World Bank sees possible Ebola hit in billions of dollars

Reuters News
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Posted: Sep 17, 2014 10:14 AM

WASHINGTON (Reuters) - The largest-ever outbreak of Ebola could drain billions of dollars from economies in West Africa by the end of next year if the epidemic is not contained, the World Bank said in an analysis on Wednesday.

The global development lender predicted that slow containment of the deadly virus in Guinea, Liberia and Sierra Leone could lead to broader regional contagion, particularly through tourism and trade.

Under the worst-case scenario, Guinea's economic growth could be reduced by 2.3 percentage points next year while Sierra Leona's growth would be cut by 8.9 percentage points. Liberia would be hardest hit, with a reduction of 11.7 percentage points next year.

"Today's report underscores the huge potential costs of the epidemic if we don't ramp up our efforts to stop it now," World Bank President Jim Yong Kim said in a statement.

The World Health Organization said the disease requires a $1 billion response to limit its spread, and the United States announced on Tuesday it would send 3,000 troops to help tackle the Ebola outbreak.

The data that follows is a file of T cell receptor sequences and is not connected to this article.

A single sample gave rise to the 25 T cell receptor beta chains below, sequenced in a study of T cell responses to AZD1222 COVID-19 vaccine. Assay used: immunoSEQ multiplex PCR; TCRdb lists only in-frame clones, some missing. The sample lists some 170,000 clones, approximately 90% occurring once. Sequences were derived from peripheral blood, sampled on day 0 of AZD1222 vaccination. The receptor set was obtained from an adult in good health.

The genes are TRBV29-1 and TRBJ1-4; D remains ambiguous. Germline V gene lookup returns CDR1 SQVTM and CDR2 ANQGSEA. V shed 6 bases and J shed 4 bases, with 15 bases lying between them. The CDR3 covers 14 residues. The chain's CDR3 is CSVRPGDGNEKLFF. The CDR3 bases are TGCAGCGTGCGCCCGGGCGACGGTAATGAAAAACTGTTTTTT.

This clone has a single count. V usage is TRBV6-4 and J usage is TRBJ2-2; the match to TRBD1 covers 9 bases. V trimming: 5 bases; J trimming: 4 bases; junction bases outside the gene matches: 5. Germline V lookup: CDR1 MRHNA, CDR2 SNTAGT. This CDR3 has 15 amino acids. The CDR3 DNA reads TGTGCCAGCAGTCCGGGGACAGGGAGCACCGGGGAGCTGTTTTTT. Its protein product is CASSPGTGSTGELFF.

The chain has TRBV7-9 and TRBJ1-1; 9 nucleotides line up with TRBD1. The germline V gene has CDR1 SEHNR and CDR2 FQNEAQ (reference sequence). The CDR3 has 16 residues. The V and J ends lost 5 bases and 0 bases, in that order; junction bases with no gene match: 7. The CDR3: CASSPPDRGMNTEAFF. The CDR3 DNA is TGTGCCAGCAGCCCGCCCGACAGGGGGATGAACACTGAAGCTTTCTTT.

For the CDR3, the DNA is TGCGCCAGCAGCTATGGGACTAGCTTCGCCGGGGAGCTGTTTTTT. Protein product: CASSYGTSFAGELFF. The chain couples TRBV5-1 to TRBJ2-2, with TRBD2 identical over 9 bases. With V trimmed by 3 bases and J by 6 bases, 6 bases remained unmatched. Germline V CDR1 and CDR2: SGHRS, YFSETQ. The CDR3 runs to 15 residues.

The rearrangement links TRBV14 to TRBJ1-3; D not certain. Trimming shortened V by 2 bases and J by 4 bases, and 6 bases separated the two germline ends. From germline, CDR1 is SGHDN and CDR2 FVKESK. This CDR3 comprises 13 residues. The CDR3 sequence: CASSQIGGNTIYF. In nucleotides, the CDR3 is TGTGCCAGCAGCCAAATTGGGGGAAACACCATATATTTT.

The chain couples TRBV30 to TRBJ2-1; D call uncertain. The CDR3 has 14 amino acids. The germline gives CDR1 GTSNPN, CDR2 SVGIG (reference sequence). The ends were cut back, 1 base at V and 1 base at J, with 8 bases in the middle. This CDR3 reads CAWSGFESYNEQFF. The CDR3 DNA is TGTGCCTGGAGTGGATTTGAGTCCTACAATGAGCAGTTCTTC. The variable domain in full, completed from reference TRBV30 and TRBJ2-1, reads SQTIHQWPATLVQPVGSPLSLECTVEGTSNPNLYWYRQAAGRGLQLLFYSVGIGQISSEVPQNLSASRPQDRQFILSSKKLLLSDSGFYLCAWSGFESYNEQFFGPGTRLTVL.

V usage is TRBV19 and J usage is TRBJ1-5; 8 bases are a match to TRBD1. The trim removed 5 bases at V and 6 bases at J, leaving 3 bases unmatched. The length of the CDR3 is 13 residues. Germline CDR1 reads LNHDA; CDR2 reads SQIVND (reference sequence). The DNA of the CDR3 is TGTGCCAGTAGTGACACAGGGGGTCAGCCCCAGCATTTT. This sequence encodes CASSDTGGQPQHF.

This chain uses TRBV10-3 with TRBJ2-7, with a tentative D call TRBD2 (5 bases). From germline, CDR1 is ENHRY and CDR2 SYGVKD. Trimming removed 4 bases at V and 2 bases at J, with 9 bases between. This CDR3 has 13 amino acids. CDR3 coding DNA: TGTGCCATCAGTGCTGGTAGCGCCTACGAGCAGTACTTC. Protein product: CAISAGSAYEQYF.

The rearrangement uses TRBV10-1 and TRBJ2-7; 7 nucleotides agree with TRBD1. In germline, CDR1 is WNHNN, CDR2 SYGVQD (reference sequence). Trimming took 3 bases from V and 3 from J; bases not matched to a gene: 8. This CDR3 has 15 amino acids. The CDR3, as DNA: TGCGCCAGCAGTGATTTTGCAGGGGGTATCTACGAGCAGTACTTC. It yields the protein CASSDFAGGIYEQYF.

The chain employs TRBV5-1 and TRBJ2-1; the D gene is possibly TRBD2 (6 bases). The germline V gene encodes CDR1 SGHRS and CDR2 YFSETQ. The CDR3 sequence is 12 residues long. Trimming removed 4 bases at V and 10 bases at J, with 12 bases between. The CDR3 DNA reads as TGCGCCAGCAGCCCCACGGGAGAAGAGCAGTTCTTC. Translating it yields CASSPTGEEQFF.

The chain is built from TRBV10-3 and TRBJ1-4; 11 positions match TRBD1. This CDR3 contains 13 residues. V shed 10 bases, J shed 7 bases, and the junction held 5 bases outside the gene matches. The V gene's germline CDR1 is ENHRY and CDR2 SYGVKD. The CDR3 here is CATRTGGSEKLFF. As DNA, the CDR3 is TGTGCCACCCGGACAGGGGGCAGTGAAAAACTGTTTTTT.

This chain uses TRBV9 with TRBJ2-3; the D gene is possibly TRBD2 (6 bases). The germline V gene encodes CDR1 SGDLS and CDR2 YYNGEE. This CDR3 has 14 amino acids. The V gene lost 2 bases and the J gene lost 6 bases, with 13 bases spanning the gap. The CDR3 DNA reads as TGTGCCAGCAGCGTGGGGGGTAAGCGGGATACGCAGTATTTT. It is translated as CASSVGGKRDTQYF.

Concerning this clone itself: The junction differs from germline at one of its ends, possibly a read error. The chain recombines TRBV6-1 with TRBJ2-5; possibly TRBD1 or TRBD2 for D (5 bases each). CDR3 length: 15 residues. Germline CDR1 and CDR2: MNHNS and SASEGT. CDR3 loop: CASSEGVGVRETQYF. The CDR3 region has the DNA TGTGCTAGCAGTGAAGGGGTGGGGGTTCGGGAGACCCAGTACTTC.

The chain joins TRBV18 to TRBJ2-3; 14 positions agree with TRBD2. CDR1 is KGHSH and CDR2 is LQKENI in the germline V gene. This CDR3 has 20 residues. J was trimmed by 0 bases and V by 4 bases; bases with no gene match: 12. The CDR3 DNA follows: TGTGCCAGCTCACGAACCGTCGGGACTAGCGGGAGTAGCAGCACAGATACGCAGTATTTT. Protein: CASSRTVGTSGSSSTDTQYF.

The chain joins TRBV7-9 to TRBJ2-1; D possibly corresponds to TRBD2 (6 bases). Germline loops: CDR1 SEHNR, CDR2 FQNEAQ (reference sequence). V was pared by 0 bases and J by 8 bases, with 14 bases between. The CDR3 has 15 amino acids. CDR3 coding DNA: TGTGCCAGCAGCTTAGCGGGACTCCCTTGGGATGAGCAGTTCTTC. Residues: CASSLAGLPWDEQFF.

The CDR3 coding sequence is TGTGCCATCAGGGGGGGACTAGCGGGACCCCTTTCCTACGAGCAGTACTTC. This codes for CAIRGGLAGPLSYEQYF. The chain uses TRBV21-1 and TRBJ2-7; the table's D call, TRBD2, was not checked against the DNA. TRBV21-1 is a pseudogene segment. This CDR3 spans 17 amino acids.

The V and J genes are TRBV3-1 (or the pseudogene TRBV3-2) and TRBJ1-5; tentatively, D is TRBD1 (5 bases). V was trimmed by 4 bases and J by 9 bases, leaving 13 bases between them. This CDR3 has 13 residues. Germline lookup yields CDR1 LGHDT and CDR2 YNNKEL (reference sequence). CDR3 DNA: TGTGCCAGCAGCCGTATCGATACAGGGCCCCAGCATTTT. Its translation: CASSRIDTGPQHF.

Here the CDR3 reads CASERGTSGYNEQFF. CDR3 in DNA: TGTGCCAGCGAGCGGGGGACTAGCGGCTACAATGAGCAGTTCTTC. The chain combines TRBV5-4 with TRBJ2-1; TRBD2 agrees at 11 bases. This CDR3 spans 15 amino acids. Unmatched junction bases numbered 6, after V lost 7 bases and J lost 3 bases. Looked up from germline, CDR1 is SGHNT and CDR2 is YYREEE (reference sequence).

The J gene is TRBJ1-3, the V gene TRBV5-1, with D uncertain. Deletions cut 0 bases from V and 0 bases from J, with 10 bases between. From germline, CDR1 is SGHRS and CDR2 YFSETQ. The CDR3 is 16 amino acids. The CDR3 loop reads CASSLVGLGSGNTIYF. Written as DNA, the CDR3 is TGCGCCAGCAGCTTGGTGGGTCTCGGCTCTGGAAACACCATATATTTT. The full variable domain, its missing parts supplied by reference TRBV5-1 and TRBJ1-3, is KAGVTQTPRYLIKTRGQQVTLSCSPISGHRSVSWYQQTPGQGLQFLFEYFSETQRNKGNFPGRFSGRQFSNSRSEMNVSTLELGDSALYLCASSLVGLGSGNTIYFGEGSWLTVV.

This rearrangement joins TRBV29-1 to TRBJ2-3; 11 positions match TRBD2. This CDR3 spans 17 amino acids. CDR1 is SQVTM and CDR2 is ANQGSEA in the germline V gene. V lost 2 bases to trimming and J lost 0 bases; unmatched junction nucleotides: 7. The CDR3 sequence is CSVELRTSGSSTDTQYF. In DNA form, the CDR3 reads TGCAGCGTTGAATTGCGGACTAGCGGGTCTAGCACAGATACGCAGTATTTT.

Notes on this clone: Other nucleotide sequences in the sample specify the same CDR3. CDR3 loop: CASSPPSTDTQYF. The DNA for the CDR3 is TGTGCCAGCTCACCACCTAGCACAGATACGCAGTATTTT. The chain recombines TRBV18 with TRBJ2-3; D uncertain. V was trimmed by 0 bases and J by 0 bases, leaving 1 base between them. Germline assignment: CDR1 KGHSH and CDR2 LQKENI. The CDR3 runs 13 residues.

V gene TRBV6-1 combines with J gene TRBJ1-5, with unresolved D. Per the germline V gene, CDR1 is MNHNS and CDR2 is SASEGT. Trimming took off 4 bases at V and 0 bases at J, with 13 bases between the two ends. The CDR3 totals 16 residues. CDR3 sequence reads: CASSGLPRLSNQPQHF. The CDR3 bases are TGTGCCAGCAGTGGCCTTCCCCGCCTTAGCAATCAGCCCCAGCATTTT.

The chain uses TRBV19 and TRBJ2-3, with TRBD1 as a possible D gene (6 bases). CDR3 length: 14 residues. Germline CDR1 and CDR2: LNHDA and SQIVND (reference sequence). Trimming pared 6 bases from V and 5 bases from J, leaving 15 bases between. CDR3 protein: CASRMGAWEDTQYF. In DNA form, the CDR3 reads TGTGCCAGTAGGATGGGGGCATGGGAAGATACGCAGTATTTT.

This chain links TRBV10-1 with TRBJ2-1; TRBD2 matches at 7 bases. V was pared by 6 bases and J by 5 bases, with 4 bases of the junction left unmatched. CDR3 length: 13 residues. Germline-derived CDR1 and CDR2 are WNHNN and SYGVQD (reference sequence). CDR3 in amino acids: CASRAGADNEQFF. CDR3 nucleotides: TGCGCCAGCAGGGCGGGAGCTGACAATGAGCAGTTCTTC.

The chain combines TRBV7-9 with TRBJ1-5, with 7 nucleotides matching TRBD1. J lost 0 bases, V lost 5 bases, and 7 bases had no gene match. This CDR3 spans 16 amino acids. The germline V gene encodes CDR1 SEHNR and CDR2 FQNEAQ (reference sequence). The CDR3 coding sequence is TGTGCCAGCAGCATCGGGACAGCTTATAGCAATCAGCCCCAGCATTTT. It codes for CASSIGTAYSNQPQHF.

The World Bank predicted the three West African countries first affected by the virus - Guinea, Liberia and Sierra Leone - would be hit hardest this year, as the outbreak saps $359 million from their economies in lost output.

Inflation and food prices were also starting to rise due to shortages, panic buying and speculation, the bank said.

Failure to contain the virus quickly could also affect business in neighboring countries, including Nigeria.

"The analysis finds that the largest economic effects of the crisis are not as a result of the direct costs ... but rather those resulting from aversion behavior driven by fear of contagion," the bank said in a statement.

The worst Ebola outbreak since the disease was identified in 1976 has already killed nearly 2,500 people, half of the number infected.

The outbreak of the highly contagious virus, which causes fever and uncontrolled bleeding, was first confirmed in the remote forests of southeastern Guinea in March.

(Reporting by Anna Yukhananov; Editing by Andrea Ricci and Jeffrey Benkoe)